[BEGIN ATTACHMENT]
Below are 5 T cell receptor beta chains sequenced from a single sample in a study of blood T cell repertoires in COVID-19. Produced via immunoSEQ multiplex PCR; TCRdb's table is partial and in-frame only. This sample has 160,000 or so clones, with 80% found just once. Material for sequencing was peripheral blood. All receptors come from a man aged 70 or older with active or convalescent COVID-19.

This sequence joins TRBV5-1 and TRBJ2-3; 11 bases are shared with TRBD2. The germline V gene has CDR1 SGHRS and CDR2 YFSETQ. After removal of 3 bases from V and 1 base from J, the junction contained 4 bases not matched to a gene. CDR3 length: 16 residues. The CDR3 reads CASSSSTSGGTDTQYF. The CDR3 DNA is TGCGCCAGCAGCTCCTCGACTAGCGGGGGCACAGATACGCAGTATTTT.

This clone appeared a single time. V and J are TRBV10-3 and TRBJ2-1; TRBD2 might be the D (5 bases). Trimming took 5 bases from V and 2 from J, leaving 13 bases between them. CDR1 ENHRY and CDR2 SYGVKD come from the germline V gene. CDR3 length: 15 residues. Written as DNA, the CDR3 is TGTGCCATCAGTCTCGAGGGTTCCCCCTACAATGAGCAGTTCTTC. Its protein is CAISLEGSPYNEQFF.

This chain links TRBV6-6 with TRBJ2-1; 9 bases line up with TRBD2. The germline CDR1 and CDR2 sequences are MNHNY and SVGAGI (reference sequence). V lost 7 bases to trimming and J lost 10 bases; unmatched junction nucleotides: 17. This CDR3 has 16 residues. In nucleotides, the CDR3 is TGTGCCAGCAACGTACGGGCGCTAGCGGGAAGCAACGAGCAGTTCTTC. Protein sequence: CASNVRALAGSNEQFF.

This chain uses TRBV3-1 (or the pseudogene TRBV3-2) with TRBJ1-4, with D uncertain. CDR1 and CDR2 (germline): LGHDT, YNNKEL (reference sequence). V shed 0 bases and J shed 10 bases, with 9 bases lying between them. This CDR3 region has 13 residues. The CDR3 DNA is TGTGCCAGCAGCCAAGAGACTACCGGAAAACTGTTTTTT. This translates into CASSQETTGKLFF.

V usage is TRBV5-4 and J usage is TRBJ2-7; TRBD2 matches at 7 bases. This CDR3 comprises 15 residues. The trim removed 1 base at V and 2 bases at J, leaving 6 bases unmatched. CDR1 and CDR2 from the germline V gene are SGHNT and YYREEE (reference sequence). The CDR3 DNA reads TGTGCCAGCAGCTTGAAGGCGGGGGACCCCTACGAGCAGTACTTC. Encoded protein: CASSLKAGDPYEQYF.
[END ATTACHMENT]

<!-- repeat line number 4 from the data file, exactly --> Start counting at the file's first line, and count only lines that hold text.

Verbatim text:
This chain links TRBV6-6 with TRBJ2-1; 9 bases line up with TRBD2. The germline CDR1 and CDR2 sequences are MNHNY and SVGAGI (reference sequence). V lost 7 bases to trimming and J lost 10 bases; unmatched junction nucleotides: 17. This CDR3 has 16 residues. In nucleotides, the CDR3 is TGTGCCAGCAACGTACGGGCGCTAGCGGGAAGCAACGAGCAGTTCTTC. Protein sequence: CASNVRALAGSNEQFF.